Rock band Radkey on meeting Dave Grohl, the future of rock music and playing the festival
Radkey, the rock trio from St. Joseph, Missouri, had been crisscrossing the country in a van for years when they caught the attention of the Foo Fighters’ Dave Grohl. Grohl invited Radkey to be part of his documentary What Drives Us — an ode to touring, featuring A-listers from Steven Tyler to St. Vincent. Now, brothers Dee, Solomon and Isaiah Radke who comprise Radkey, are performing with the Foo Fighters’ 26th Anniversary Tour. This Sunday, they’ll also play for thousands at Lollapalooza.
Lucky as they may be, Radkey have earned their good fortune. They’ve been honing their sound for over a decade in seedy jaunts and dive bars. Their latest release, the self-produced LP Green Room, is a testament to those labors. It’s raucous and catchy like any great rock album, but with a tightness that can only result from musicians who share blood.
When Redacted caught up with Isaiah Radke on Monday, the band was en-route to Cincinnati for the Foo Fighters’ tour. From there they’d go to Milwaukee, and then to Chicago for Lollapalooza. As their van rumbled on, we discussed their humble beginnings, the Foo Fighters’ documentary and the band’s affinity for Chicago. The full conversation is below, edited for length and clarity.
Redacted: So, can you start of by telling me about how you started your career?
Isaiah: It was a long time ago. We were home-schooled brothers from St. Joseph, Missouri. We were hanging out and our dad brought back this movie School of Rock. That had a bunch of music like the Ramones, Led Zeppelin, and just a bunch of AC/DC, cool stuff that makes you want to be in a band. Once we saw that movie, we got instruments and started learning how to play.
How old were you guys?
We had to be 6, 8 and 9 or something? We listened to our dad’s record collection and he had a bunch of that music. We started digging in there, and at some point, we decided we’ll start a band. And once we ended up playing a few songs, that’s when we figured, we really think that we can take this to the next level and really continue to make music.
When did you make the transition from messing around to actually being like, OK, we’re doing this?
Once our older brother Dee, who’s on guitar, played a few of the songs that he had written, we figured that we would really be able to do some stuff. Because we had some songs with vocals and arrangements, we thought that we would be able to really, really do it. So that was when we were like, OK, we’re maybe able to do the band stuff.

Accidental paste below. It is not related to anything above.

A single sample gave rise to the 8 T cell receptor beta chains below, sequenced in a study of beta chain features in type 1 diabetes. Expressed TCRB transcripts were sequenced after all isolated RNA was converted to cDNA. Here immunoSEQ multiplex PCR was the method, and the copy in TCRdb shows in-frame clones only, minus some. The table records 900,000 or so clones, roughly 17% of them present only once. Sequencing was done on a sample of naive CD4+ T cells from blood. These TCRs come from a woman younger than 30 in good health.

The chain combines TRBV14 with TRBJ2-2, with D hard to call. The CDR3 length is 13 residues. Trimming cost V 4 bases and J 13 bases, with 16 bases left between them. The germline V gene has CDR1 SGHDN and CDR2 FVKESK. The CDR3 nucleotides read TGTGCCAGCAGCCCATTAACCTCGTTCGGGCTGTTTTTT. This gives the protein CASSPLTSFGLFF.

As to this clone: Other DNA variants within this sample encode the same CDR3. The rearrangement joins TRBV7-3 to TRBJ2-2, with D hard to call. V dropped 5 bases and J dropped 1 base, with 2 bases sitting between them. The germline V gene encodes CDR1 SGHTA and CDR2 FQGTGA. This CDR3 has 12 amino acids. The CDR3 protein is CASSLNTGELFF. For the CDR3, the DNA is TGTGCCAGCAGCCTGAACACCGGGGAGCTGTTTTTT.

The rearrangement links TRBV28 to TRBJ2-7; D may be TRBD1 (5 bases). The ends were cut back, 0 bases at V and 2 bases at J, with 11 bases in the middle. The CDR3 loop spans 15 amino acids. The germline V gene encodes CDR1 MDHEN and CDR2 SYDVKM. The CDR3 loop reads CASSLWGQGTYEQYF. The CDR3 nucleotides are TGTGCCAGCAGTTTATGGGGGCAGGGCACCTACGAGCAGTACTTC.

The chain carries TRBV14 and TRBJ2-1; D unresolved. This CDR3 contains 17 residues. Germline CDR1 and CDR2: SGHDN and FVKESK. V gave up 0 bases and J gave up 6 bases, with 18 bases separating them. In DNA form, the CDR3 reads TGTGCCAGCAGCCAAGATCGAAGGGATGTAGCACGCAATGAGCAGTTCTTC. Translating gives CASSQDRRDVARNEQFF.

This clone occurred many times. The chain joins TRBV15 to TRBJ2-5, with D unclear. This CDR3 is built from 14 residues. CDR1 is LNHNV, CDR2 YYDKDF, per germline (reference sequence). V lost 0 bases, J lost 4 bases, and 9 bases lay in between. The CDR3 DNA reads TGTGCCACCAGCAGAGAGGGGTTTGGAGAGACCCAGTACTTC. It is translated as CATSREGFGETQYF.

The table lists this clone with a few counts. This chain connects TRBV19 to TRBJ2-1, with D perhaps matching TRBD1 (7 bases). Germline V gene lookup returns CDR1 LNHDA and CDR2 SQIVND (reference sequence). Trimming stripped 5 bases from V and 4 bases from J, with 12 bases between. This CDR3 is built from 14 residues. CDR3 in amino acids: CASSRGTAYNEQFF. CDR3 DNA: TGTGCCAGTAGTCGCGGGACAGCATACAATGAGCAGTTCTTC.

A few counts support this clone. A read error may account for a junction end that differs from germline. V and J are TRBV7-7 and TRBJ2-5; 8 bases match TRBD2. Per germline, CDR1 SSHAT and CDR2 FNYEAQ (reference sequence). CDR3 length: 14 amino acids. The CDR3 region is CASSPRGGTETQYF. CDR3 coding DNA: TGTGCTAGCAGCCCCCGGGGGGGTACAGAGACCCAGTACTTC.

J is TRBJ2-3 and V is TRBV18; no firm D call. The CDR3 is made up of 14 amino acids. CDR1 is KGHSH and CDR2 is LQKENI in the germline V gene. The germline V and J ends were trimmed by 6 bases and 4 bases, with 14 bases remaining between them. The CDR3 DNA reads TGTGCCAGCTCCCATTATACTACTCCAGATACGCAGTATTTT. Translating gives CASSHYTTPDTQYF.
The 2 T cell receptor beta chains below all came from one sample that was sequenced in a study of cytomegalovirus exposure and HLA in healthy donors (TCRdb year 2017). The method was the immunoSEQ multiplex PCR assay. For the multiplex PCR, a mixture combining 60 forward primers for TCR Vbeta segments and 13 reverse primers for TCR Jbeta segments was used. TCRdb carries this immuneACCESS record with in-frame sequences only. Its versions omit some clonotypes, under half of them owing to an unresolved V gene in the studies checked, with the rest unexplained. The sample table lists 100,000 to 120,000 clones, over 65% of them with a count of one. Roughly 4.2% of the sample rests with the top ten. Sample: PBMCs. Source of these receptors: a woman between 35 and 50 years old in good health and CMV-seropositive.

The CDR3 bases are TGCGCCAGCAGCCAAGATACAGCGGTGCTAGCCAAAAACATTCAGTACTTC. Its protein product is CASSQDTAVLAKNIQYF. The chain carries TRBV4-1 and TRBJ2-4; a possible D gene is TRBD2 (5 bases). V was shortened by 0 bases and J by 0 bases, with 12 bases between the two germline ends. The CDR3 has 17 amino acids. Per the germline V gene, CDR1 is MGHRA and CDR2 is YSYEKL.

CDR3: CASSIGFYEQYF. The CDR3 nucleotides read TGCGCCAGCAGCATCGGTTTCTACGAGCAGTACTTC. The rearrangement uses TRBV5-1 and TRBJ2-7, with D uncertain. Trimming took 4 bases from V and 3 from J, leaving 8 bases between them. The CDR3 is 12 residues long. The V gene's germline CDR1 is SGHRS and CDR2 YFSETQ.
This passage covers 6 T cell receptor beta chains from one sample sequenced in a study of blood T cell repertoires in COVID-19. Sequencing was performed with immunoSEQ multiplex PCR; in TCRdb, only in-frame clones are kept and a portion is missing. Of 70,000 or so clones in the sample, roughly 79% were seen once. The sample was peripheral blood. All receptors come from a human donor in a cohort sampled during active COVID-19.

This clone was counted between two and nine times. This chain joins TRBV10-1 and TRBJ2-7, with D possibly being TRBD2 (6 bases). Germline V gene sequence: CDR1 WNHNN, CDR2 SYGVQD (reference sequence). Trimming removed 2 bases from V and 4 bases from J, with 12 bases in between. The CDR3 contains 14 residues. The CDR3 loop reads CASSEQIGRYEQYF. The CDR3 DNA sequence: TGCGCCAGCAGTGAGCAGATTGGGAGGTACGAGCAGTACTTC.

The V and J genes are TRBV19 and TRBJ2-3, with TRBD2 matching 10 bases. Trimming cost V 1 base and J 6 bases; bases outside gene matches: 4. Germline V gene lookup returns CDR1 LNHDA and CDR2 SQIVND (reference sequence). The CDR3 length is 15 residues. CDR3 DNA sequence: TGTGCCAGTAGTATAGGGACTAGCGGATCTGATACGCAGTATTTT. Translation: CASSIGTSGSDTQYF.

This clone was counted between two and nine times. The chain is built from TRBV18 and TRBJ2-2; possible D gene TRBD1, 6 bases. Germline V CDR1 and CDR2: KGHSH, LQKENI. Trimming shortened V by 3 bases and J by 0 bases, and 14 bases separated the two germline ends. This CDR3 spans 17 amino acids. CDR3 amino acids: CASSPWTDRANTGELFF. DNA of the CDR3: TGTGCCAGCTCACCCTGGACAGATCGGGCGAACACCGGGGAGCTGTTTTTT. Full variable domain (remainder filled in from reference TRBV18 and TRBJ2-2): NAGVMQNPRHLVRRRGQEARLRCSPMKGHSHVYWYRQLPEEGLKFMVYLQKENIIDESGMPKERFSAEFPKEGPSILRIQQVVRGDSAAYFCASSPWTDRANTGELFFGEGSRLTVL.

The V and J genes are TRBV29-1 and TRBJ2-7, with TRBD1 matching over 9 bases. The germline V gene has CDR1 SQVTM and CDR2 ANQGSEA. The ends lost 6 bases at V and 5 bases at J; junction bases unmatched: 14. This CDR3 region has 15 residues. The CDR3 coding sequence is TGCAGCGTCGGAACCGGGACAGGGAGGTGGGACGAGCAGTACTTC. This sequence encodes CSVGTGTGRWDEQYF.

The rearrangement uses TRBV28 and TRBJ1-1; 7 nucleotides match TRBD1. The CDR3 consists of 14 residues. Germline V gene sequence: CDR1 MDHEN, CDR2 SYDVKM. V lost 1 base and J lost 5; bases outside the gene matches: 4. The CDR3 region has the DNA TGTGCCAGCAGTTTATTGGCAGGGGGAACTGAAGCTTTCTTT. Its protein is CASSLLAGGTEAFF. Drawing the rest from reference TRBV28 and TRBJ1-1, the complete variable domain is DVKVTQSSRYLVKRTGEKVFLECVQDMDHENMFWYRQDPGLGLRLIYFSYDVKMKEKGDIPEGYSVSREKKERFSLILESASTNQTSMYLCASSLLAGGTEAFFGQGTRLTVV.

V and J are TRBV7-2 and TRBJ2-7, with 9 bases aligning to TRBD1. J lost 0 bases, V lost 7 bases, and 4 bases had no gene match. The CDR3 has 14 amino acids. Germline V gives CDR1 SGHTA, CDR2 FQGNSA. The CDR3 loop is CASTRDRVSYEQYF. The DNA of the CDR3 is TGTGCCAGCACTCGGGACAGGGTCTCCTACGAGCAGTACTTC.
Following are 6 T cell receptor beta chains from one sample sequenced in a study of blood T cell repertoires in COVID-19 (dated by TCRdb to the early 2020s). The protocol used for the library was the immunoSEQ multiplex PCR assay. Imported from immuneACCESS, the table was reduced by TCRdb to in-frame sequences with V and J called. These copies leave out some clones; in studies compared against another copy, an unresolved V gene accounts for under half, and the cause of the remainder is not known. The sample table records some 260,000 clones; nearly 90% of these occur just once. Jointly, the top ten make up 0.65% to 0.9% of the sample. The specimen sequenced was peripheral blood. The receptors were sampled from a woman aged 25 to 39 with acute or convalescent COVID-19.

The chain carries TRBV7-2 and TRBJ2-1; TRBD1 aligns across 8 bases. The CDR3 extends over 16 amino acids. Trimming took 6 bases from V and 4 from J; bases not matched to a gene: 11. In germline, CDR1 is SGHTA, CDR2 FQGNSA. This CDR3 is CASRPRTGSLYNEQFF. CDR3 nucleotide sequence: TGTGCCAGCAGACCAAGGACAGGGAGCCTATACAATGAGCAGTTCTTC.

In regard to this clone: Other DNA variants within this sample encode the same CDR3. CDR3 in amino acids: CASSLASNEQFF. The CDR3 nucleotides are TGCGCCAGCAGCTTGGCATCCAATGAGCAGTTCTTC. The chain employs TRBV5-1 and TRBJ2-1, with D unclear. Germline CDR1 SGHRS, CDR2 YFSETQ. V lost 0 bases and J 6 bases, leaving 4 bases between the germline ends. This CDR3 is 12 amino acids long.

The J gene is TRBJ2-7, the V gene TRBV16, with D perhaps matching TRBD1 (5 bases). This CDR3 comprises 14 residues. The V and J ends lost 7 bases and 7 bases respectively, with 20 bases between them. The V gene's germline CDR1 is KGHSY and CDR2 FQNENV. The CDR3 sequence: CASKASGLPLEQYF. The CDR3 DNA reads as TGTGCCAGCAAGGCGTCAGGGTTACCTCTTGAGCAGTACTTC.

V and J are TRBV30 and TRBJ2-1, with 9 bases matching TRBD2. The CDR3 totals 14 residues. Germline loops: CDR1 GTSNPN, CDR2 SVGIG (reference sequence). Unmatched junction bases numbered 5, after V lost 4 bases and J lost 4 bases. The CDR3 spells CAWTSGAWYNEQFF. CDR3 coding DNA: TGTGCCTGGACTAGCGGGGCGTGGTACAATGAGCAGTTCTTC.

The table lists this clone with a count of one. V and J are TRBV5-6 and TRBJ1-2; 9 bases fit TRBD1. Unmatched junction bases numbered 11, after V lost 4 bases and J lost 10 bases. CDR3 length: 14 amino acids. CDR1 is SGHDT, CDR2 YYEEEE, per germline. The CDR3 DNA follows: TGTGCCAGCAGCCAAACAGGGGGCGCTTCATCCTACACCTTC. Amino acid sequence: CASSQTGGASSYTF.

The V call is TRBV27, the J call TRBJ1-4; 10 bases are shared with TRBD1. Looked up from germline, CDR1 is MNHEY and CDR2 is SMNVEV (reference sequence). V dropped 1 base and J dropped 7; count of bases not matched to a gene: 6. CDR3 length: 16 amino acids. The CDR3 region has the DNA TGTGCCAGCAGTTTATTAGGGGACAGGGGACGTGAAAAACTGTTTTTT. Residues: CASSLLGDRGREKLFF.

What were some of your first gigs?
Our first gig was opening for Fishbone. Which was cool, because a band dropped off, and we were underage at the time. It was cool that we were able to get that gig without being asked too many questions. That really drove us to keep going, to play another show in front of that many people.
What about after that?
It was pretty bad. We played a lot of bad, dead shows. But we just kept playing and playing and then we played South by Southwest. After that, we were able to get signed to a British label and started really making some noise.
Did you ever play gigs in St. Joseph?
We actually didn’t play very many gigs in St. Joseph. There wasn’t very much of a music scene there, to be honest. We had to go outside of St. Joe to do anything. We played Lawrence, Kansas, Kansas City. They were a lot more open to having us.
What bands have influenced you?
Our favorite bands are Weezer, Nirvana, Led Zeppelin, the Beatles — stuff like that. Those are the main bands. Cheap Trick. Bands that have really catchy, big sounds.
A lot of people call Radkey a punk band. Do you agree with that description?
Not really. In a way, you could say the fact that we do whatever we want to do with our music is punk. But a lot of our more punky sounding stuff came from us not really knowing what to do besides perform fast and hard. Once we learned how to make different kinds of songs, we started making bigger songs. We’ll still do the odd, fast punk track here and there, but we’ve always considered ourselves a rock band even back when we were kids.
What were some of the first songs that you guys wrote?
“Start Freaking Out” and “Cat and Mouse.” Those are real old ones that give a pretty good idea of what we were doing back in the day.
And how has your sound has evolved since then?
We’ve learned to experiment with tempos, we’ve learned a lot about production. When it comes to our music, we’ve been able to make a bigger, catchier sound, where you can get people to start dancing. And that’s when we did on No Strange Cats. That record got our music across to other people, because as we matured and kept writing different kinds of songs, we kept pulling in different kinds of music fans.
Some say rock music is dying, or rock music is dead. Do you guys have any take on that?
I mean, there aren’t a lot of fresh artists, if that’s the way you want to look at it. But it seems like it’s starting to come back a little bit. You’ve got us. And I think the fact that our band gets to do any big show means rock is coming back a little bit. We’ve been at this for a while and we didn’t really get any big rock tours before. Rock was not easy to be in for a lot of years. But you’ve got people switching to rock, like Miley Cyrus. So, things are changing, and we’ll be an option to anyone who wants to check out rock. It’s getting a lot more inclusive.